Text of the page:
The long graduation marks extend over at least 90% of the tube perimeter or are present as ring markings.
Volumetric instruments of class B are available in glass or plastic. Class B instruments generally have twice the error limits of class A/AS. Examples of BRAND® class B plastic volumetric instruments are volumetric flasks and graduated cylinders made of PMP or PP, as well as bulb and graduated pipettes made of PP. For class B measuring instruments calibrated to deliver (TD, Ex), no waiting time is specified.
The long graduation marks extend about 20-40% of the tube perimeter.
There is no all-round material to meet every single requirement in the laboratory. The decision to use glass or plastic is guided by the application, product design and after considering the specific properties of the materials and economic aspects. Volumetric instruments of plastic excel by their high resistance to breakage and low weight. PP, PMP and PFA are proven materials.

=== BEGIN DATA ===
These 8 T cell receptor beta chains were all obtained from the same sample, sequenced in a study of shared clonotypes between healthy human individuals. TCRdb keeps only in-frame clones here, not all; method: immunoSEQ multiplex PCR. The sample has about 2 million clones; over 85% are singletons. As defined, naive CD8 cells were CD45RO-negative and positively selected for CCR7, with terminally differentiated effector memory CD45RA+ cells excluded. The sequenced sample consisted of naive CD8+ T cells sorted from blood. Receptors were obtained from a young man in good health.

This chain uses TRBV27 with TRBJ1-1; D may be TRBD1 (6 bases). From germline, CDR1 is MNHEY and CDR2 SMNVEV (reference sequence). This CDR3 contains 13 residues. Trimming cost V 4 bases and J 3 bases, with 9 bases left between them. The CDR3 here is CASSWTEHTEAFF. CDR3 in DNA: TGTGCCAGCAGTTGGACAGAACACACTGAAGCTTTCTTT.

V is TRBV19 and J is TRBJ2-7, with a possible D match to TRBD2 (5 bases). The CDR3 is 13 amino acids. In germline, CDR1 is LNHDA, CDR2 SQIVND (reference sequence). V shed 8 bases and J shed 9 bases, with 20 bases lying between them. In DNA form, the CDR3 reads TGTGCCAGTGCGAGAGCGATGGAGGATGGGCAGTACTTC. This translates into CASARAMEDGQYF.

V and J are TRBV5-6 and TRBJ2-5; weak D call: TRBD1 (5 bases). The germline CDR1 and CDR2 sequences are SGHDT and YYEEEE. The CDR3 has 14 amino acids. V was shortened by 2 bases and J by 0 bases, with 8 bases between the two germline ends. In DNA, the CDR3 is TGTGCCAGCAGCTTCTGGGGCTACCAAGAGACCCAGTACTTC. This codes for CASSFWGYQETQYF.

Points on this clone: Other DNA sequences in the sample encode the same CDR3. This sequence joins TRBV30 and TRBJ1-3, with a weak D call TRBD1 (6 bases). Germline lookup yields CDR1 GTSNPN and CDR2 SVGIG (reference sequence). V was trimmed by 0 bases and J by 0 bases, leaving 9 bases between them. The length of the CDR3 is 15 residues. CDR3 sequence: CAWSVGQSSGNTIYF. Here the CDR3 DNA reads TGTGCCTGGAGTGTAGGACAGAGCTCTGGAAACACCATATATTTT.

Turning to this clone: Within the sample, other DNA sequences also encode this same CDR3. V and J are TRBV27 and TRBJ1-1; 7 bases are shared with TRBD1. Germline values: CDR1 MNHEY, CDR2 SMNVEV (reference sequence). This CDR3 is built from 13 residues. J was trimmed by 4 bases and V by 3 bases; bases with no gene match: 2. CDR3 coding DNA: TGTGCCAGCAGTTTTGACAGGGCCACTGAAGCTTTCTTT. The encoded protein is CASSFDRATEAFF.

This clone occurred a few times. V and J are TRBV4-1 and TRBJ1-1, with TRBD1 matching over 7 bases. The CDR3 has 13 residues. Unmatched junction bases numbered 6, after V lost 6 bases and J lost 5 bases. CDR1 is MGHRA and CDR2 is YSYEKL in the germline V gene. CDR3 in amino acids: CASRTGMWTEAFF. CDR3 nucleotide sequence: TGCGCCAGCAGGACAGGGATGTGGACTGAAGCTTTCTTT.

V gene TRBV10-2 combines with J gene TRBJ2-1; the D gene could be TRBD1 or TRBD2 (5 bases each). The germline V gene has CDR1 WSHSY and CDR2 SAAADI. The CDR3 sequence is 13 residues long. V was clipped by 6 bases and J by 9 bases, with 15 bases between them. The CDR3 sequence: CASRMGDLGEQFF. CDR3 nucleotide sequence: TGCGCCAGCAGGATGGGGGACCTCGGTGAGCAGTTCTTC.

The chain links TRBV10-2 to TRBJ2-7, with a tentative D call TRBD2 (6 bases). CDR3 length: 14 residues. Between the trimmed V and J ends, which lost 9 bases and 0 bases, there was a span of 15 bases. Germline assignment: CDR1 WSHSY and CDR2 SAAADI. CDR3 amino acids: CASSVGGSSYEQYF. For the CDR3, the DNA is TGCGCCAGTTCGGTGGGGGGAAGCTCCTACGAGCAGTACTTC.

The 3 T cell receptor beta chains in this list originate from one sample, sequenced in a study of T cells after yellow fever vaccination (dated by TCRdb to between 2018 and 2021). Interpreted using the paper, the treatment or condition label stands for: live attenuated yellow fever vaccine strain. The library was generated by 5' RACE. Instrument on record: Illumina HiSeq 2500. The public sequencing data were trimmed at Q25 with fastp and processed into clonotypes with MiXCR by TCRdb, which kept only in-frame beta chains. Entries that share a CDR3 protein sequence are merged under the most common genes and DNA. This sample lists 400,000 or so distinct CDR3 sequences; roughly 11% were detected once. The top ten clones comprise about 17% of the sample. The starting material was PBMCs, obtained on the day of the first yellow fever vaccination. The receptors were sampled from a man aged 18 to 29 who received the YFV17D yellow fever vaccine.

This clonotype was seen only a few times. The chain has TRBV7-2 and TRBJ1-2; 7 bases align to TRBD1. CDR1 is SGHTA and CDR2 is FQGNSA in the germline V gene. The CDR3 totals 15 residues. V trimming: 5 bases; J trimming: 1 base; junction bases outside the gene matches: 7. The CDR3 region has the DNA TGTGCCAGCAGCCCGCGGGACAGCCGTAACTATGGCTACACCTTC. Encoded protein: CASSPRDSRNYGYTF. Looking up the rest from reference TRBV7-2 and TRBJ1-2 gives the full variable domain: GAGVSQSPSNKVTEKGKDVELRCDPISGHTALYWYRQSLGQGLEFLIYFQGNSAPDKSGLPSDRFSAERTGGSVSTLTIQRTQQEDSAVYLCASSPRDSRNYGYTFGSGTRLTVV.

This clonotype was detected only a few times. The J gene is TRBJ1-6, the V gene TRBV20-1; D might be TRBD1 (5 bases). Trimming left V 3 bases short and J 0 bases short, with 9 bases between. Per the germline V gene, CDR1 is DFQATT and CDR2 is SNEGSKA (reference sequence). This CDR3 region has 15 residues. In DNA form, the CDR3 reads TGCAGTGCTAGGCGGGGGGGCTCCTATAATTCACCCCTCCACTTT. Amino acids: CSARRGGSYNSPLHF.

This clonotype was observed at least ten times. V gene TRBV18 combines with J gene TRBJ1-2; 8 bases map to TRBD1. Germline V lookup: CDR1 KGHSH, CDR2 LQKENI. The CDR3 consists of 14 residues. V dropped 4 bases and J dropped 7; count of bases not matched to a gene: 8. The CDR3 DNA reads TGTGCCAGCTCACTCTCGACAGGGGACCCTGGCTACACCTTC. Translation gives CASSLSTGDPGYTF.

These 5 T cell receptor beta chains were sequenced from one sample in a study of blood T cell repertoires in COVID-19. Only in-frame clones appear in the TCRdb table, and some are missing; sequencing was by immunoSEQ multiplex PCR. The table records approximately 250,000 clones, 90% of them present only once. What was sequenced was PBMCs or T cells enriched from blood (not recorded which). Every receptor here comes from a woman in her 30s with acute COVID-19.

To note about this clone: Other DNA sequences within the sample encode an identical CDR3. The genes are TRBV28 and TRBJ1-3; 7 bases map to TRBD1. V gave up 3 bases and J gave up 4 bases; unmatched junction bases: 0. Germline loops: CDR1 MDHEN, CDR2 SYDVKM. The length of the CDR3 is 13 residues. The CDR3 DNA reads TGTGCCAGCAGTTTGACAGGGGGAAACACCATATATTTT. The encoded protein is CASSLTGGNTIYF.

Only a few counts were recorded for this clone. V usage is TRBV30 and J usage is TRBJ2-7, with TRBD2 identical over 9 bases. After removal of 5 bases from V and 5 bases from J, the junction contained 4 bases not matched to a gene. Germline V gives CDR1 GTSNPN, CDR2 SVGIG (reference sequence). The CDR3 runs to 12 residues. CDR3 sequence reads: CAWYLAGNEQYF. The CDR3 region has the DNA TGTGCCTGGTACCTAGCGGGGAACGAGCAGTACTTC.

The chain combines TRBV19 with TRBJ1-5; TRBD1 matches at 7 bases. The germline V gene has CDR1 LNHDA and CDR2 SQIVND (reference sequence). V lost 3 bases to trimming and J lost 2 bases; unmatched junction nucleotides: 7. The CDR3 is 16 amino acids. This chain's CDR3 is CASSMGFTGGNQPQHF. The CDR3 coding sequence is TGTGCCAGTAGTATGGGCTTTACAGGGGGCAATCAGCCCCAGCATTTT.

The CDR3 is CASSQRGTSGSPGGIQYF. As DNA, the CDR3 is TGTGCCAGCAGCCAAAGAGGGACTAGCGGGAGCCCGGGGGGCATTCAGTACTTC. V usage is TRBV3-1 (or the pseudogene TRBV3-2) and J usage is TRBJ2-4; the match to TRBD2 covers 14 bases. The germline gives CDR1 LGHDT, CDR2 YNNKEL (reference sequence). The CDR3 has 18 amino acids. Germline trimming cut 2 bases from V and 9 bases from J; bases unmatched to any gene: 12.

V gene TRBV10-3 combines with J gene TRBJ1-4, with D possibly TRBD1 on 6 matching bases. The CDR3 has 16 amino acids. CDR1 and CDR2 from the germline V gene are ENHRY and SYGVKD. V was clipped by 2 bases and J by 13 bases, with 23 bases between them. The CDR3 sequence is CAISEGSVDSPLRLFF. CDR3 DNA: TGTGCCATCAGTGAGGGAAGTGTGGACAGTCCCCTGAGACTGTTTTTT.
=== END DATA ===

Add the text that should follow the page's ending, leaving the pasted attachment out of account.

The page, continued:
The accuracy of bulb pipettes, graduated pipettes, volumetric flasks, and graduated cylinders made from PP corresponds to that of class B error limits. PMP and PFA are also used for measuring instruments that correspond to class A error limits, e.g., volumetric flasks (PMP/ PFA) and graduated cylinders (PMP). Due to its higher purity, PFA is preferably used in trace analysis applications.
Graduated cylinder made of PMP, class A